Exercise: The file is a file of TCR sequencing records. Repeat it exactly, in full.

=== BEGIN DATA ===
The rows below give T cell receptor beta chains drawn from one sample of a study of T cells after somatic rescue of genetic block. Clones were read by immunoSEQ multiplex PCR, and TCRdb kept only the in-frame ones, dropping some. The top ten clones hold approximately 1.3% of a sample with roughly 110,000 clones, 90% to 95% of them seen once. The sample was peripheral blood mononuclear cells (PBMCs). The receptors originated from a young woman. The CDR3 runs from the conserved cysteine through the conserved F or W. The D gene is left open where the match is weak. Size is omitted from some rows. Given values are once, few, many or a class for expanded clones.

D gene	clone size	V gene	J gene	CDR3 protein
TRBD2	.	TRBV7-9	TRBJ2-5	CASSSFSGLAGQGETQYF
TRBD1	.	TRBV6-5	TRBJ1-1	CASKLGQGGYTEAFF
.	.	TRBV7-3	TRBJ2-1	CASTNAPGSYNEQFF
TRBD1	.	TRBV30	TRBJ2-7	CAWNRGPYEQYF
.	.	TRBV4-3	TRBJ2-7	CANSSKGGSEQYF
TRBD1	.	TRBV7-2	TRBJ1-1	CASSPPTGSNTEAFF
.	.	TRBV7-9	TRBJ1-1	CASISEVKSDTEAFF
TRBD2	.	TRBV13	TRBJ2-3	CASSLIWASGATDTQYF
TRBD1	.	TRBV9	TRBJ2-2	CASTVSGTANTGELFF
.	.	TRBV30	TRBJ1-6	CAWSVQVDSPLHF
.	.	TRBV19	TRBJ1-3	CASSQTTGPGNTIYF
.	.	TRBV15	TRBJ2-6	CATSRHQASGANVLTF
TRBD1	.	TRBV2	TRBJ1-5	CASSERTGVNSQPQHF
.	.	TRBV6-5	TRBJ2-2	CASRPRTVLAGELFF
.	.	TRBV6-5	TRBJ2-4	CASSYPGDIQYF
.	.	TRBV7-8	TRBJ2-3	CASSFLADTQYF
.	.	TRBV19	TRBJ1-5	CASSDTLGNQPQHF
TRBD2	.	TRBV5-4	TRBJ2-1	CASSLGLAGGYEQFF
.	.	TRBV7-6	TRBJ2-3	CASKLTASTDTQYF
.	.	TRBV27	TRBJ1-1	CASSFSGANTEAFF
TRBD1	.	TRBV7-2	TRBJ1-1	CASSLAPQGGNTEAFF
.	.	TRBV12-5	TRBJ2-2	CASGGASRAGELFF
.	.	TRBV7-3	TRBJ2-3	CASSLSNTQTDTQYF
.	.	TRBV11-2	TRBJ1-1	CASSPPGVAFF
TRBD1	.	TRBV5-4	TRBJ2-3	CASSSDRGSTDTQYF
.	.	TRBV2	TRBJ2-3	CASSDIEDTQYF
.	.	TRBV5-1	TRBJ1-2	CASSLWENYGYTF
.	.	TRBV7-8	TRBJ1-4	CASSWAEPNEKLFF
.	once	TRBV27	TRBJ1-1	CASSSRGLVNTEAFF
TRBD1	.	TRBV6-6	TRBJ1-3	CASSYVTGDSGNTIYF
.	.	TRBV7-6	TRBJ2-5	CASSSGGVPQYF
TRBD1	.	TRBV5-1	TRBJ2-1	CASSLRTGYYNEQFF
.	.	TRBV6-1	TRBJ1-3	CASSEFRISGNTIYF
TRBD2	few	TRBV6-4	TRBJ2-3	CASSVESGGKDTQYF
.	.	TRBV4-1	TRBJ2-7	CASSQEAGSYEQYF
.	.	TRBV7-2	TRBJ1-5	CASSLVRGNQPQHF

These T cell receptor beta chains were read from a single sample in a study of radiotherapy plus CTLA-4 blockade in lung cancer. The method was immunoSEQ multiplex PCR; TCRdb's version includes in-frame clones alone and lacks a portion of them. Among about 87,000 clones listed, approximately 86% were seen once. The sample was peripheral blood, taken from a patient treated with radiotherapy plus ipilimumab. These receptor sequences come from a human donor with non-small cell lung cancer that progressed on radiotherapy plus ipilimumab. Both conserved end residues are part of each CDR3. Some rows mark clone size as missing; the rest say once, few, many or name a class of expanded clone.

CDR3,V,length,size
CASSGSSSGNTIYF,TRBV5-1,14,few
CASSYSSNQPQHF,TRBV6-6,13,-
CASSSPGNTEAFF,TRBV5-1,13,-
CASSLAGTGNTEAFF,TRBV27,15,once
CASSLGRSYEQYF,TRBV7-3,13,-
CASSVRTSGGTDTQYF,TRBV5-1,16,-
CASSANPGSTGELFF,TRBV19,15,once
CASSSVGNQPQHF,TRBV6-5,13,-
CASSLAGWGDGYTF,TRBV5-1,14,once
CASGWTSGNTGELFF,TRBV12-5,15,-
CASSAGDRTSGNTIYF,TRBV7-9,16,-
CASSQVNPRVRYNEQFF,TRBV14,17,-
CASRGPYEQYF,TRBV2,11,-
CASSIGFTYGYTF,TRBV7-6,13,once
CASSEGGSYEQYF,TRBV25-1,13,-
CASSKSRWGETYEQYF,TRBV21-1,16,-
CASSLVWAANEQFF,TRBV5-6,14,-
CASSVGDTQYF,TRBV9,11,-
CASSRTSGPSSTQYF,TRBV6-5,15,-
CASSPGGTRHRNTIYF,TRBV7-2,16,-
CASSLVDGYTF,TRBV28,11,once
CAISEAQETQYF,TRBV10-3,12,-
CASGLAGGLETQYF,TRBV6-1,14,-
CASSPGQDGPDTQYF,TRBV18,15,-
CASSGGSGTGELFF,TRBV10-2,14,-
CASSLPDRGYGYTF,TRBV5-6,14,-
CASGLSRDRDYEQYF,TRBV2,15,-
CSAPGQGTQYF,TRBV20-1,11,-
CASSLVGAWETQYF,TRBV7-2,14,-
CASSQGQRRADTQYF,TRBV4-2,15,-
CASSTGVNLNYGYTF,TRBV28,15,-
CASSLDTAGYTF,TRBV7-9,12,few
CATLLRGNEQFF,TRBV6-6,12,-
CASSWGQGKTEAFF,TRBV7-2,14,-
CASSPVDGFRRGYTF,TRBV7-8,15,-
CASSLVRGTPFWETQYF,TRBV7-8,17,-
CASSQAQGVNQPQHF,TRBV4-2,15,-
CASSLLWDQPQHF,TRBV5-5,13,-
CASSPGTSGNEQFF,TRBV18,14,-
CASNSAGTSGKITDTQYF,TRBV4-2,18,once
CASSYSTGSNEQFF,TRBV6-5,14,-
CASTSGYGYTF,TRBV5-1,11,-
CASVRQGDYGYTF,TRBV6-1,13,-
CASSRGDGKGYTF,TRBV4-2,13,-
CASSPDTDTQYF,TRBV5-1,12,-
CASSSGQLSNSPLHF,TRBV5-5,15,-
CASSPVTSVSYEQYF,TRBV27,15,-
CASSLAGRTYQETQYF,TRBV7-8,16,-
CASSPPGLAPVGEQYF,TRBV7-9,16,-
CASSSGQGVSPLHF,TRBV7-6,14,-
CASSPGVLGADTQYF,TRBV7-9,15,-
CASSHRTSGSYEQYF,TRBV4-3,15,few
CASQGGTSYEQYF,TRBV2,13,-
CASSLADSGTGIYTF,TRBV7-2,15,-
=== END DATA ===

The rows below give T cell receptor beta chains drawn from one sample of a study of T cells after somatic rescue of genetic block. Clones were read by immunoSEQ multiplex PCR, and TCRdb kept only the in-frame ones, dropping some. The top ten clones hold approximately 1.3% of a sample with roughly 110,000 clones, 90% to 95% of them seen once. The sample was peripheral blood mononuclear cells (PBMCs). The receptors originated from a young woman. The CDR3 runs from the conserved cysteine through the conserved F or W. The D gene is left open where the match is weak. Size is omitted from some rows. Given values are once, few, many or a class for expanded clones.

D gene	clone size	V gene	J gene	CDR3 protein
TRBD2	.	TRBV7-9	TRBJ2-5	CASSSFSGLAGQGETQYF
TRBD1	.	TRBV6-5	TRBJ1-1	CASKLGQGGYTEAFF
.	.	TRBV7-3	TRBJ2-1	CASTNAPGSYNEQFF
TRBD1	.	TRBV30	TRBJ2-7	CAWNRGPYEQYF
.	.	TRBV4-3	TRBJ2-7	CANSSKGGSEQYF
TRBD1	.	TRBV7-2	TRBJ1-1	CASSPPTGSNTEAFF
.	.	TRBV7-9	TRBJ1-1	CASISEVKSDTEAFF
TRBD2	.	TRBV13	TRBJ2-3	CASSLIWASGATDTQYF
TRBD1	.	TRBV9	TRBJ2-2	CASTVSGTANTGELFF
.	.	TRBV30	TRBJ1-6	CAWSVQVDSPLHF
.	.	TRBV19	TRBJ1-3	CASSQTTGPGNTIYF
.	.	TRBV15	TRBJ2-6	CATSRHQASGANVLTF
TRBD1	.	TRBV2	TRBJ1-5	CASSERTGVNSQPQHF
.	.	TRBV6-5	TRBJ2-2	CASRPRTVLAGELFF
.	.	TRBV6-5	TRBJ2-4	CASSYPGDIQYF
.	.	TRBV7-8	TRBJ2-3	CASSFLADTQYF
.	.	TRBV19	TRBJ1-5	CASSDTLGNQPQHF
TRBD2	.	TRBV5-4	TRBJ2-1	CASSLGLAGGYEQFF
.	.	TRBV7-6	TRBJ2-3	CASKLTASTDTQYF
.	.	TRBV27	TRBJ1-1	CASSFSGANTEAFF
TRBD1	.	TRBV7-2	TRBJ1-1	CASSLAPQGGNTEAFF
.	.	TRBV12-5	TRBJ2-2	CASGGASRAGELFF
.	.	TRBV7-3	TRBJ2-3	CASSLSNTQTDTQYF
.	.	TRBV11-2	TRBJ1-1	CASSPPGVAFF
TRBD1	.	TRBV5-4	TRBJ2-3	CASSSDRGSTDTQYF
.	.	TRBV2	TRBJ2-3	CASSDIEDTQYF
.	.	TRBV5-1	TRBJ1-2	CASSLWENYGYTF
.	.	TRBV7-8	TRBJ1-4	CASSWAEPNEKLFF
.	once	TRBV27	TRBJ1-1	CASSSRGLVNTEAFF
TRBD1	.	TRBV6-6	TRBJ1-3	CASSYVTGDSGNTIYF
.	.	TRBV7-6	TRBJ2-5	CASSSGGVPQYF
TRBD1	.	TRBV5-1	TRBJ2-1	CASSLRTGYYNEQFF
.	.	TRBV6-1	TRBJ1-3	CASSEFRISGNTIYF
TRBD2	few	TRBV6-4	TRBJ2-3	CASSVESGGKDTQYF
.	.	TRBV4-1	TRBJ2-7	CASSQEAGSYEQYF
.	.	TRBV7-2	TRBJ1-5	CASSLVRGNQPQHF

These T cell receptor beta chains were read from a single sample in a study of radiotherapy plus CTLA-4 blockade in lung cancer. The method was immunoSEQ multiplex PCR; TCRdb's version includes in-frame clones alone and lacks a portion of them. Among about 87,000 clones listed, approximately 86% were seen once. The sample was peripheral blood, taken from a patient treated with radiotherapy plus ipilimumab. These receptor sequences come from a human donor with non-small cell lung cancer that progressed on radiotherapy plus ipilimumab. Both conserved end residues are part of each CDR3. Some rows mark clone size as missing; the rest say once, few, many or name a class of expanded clone.

CDR3,V,length,size
CASSGSSSGNTIYF,TRBV5-1,14,few
CASSYSSNQPQHF,TRBV6-6,13,-
CASSSPGNTEAFF,TRBV5-1,13,-
CASSLAGTGNTEAFF,TRBV27,15,once
CASSLGRSYEQYF,TRBV7-3,13,-
CASSVRTSGGTDTQYF,TRBV5-1,16,-
CASSANPGSTGELFF,TRBV19,15,once
CASSSVGNQPQHF,TRBV6-5,13,-
CASSLAGWGDGYTF,TRBV5-1,14,once
CASGWTSGNTGELFF,TRBV12-5,15,-
CASSAGDRTSGNTIYF,TRBV7-9,16,-
CASSQVNPRVRYNEQFF,TRBV14,17,-
CASRGPYEQYF,TRBV2,11,-
CASSIGFTYGYTF,TRBV7-6,13,once
CASSEGGSYEQYF,TRBV25-1,13,-
CASSKSRWGETYEQYF,TRBV21-1,16,-
CASSLVWAANEQFF,TRBV5-6,14,-
CASSVGDTQYF,TRBV9,11,-
CASSRTSGPSSTQYF,TRBV6-5,15,-
CASSPGGTRHRNTIYF,TRBV7-2,16,-
CASSLVDGYTF,TRBV28,11,once
CAISEAQETQYF,TRBV10-3,12,-
CASGLAGGLETQYF,TRBV6-1,14,-
CASSPGQDGPDTQYF,TRBV18,15,-
CASSGGSGTGELFF,TRBV10-2,14,-
CASSLPDRGYGYTF,TRBV5-6,14,-
CASGLSRDRDYEQYF,TRBV2,15,-
CSAPGQGTQYF,TRBV20-1,11,-
CASSLVGAWETQYF,TRBV7-2,14,-
CASSQGQRRADTQYF,TRBV4-2,15,-
CASSTGVNLNYGYTF,TRBV28,15,-
CASSLDTAGYTF,TRBV7-9,12,few
CATLLRGNEQFF,TRBV6-6,12,-
CASSWGQGKTEAFF,TRBV7-2,14,-
CASSPVDGFRRGYTF,TRBV7-8,15,-
CASSLVRGTPFWETQYF,TRBV7-8,17,-
CASSQAQGVNQPQHF,TRBV4-2,15,-
CASSLLWDQPQHF,TRBV5-5,13,-
CASSPGTSGNEQFF,TRBV18,14,-
CASNSAGTSGKITDTQYF,TRBV4-2,18,once
CASSYSTGSNEQFF,TRBV6-5,14,-
CASTSGYGYTF,TRBV5-1,11,-
CASVRQGDYGYTF,TRBV6-1,13,-
CASSRGDGKGYTF,TRBV4-2,13,-
CASSPDTDTQYF,TRBV5-1,12,-
CASSSGQLSNSPLHF,TRBV5-5,15,-
CASSPVTSVSYEQYF,TRBV27,15,-
CASSLAGRTYQETQYF,TRBV7-8,16,-
CASSPPGLAPVGEQYF,TRBV7-9,16,-
CASSSGQGVSPLHF,TRBV7-6,14,-
CASSPGVLGADTQYF,TRBV7-9,15,-
CASSHRTSGSYEQYF,TRBV4-3,15,few
CASQGGTSYEQYF,TRBV2,13,-
CASSLADSGTGIYTF,TRBV7-2,15,-